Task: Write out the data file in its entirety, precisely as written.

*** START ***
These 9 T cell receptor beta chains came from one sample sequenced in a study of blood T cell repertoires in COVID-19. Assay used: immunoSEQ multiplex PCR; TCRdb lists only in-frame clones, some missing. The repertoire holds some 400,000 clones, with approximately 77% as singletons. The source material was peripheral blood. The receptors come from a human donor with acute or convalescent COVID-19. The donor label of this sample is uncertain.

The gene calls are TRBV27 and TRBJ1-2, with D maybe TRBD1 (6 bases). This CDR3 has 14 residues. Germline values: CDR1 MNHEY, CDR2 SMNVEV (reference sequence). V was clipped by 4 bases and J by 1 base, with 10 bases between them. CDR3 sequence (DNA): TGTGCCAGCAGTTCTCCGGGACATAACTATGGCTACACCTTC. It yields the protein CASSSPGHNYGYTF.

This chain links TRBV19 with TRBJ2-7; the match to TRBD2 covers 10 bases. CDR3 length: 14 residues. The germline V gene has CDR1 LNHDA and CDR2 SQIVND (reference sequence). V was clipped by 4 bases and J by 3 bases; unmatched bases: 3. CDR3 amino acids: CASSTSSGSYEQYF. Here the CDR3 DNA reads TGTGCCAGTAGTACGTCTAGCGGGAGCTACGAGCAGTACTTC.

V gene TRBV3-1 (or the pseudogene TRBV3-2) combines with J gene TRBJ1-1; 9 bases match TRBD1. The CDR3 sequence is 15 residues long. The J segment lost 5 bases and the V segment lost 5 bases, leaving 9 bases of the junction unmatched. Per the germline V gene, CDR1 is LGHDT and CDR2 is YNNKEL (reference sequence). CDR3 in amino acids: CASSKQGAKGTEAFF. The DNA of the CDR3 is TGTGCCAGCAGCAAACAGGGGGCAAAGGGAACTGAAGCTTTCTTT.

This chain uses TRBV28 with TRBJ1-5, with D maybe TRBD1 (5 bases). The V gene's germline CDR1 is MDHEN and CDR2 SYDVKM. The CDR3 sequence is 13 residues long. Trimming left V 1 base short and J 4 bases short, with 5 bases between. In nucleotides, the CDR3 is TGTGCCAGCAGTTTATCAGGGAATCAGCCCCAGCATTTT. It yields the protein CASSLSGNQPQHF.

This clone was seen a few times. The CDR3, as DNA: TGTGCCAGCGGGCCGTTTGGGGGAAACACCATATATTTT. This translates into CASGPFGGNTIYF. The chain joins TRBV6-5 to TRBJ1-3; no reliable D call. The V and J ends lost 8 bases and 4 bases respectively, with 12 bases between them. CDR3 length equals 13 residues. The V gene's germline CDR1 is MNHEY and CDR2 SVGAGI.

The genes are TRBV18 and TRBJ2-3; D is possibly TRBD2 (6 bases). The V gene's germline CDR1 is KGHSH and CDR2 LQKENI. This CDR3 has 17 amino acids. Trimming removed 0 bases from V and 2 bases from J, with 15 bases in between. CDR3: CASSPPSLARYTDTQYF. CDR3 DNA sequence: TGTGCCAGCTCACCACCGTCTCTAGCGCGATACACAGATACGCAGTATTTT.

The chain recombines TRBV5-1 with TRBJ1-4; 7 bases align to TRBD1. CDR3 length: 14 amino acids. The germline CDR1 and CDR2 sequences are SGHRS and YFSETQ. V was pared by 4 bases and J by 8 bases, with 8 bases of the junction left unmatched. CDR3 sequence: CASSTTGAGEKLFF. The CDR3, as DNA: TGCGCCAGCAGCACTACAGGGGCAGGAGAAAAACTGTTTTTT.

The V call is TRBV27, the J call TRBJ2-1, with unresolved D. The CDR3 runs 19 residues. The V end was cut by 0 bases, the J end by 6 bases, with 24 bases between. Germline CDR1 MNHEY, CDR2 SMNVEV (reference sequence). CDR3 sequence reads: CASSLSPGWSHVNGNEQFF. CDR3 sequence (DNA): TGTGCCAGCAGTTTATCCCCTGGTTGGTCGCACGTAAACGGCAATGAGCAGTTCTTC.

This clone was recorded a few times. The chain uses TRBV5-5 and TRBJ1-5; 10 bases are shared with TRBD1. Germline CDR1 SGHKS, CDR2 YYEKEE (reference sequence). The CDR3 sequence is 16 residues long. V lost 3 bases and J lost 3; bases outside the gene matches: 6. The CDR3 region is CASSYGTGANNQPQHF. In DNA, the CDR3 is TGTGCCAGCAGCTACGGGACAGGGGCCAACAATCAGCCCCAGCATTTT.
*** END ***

These 9 T cell receptor beta chains came from one sample sequenced in a study of blood T cell repertoires in COVID-19. Assay used: immunoSEQ multiplex PCR; TCRdb lists only in-frame clones, some missing. The repertoire holds some 400,000 clones, with approximately 77% as singletons. The source material was peripheral blood. The receptors come from a human donor with acute or convalescent COVID-19. The donor label of this sample is uncertain.

The gene calls are TRBV27 and TRBJ1-2, with D maybe TRBD1 (6 bases). This CDR3 has 14 residues. Germline values: CDR1 MNHEY, CDR2 SMNVEV (reference sequence). V was clipped by 4 bases and J by 1 base, with 10 bases between them. CDR3 sequence (DNA): TGTGCCAGCAGTTCTCCGGGACATAACTATGGCTACACCTTC. It yields the protein CASSSPGHNYGYTF.

This chain links TRBV19 with TRBJ2-7; the match to TRBD2 covers 10 bases. CDR3 length: 14 residues. The germline V gene has CDR1 LNHDA and CDR2 SQIVND (reference sequence). V was clipped by 4 bases and J by 3 bases; unmatched bases: 3. CDR3 amino acids: CASSTSSGSYEQYF. Here the CDR3 DNA reads TGTGCCAGTAGTACGTCTAGCGGGAGCTACGAGCAGTACTTC.

V gene TRBV3-1 (or the pseudogene TRBV3-2) combines with J gene TRBJ1-1; 9 bases match TRBD1. The CDR3 sequence is 15 residues long. The J segment lost 5 bases and the V segment lost 5 bases, leaving 9 bases of the junction unmatched. Per the germline V gene, CDR1 is LGHDT and CDR2 is YNNKEL (reference sequence). CDR3 in amino acids: CASSKQGAKGTEAFF. The DNA of the CDR3 is TGTGCCAGCAGCAAACAGGGGGCAAAGGGAACTGAAGCTTTCTTT.

This chain uses TRBV28 with TRBJ1-5, with D maybe TRBD1 (5 bases). The V gene's germline CDR1 is MDHEN and CDR2 SYDVKM. The CDR3 sequence is 13 residues long. Trimming left V 1 base short and J 4 bases short, with 5 bases between. In nucleotides, the CDR3 is TGTGCCAGCAGTTTATCAGGGAATCAGCCCCAGCATTTT. It yields the protein CASSLSGNQPQHF.

This clone was seen a few times. The CDR3, as DNA: TGTGCCAGCGGGCCGTTTGGGGGAAACACCATATATTTT. This translates into CASGPFGGNTIYF. The chain joins TRBV6-5 to TRBJ1-3; no reliable D call. The V and J ends lost 8 bases and 4 bases respectively, with 12 bases between them. CDR3 length equals 13 residues. The V gene's germline CDR1 is MNHEY and CDR2 SVGAGI.

The genes are TRBV18 and TRBJ2-3; D is possibly TRBD2 (6 bases). The V gene's germline CDR1 is KGHSH and CDR2 LQKENI. This CDR3 has 17 amino acids. Trimming removed 0 bases from V and 2 bases from J, with 15 bases in between. CDR3: CASSPPSLARYTDTQYF. CDR3 DNA sequence: TGTGCCAGCTCACCACCGTCTCTAGCGCGATACACAGATACGCAGTATTTT.

The chain recombines TRBV5-1 with TRBJ1-4; 7 bases align to TRBD1. CDR3 length: 14 amino acids. The germline CDR1 and CDR2 sequences are SGHRS and YFSETQ. V was pared by 4 bases and J by 8 bases, with 8 bases of the junction left unmatched. CDR3 sequence: CASSTTGAGEKLFF. The CDR3, as DNA: TGCGCCAGCAGCACTACAGGGGCAGGAGAAAAACTGTTTTTT.

The V call is TRBV27, the J call TRBJ2-1, with unresolved D. The CDR3 runs 19 residues. The V end was cut by 0 bases, the J end by 6 bases, with 24 bases between. Germline CDR1 MNHEY, CDR2 SMNVEV (reference sequence). CDR3 sequence reads: CASSLSPGWSHVNGNEQFF. CDR3 sequence (DNA): TGTGCCAGCAGTTTATCCCCTGGTTGGTCGCACGTAAACGGCAATGAGCAGTTCTTC.

This clone was recorded a few times. The chain uses TRBV5-5 and TRBJ1-5; 10 bases are shared with TRBD1. Germline CDR1 SGHKS, CDR2 YYEKEE (reference sequence). The CDR3 sequence is 16 residues long. V lost 3 bases and J lost 3; bases outside the gene matches: 6. The CDR3 region is CASSYGTGANNQPQHF. In DNA, the CDR3 is TGTGCCAGCAGCTACGGGACAGGGGCCAACAATCAGCCCCAGCATTTT.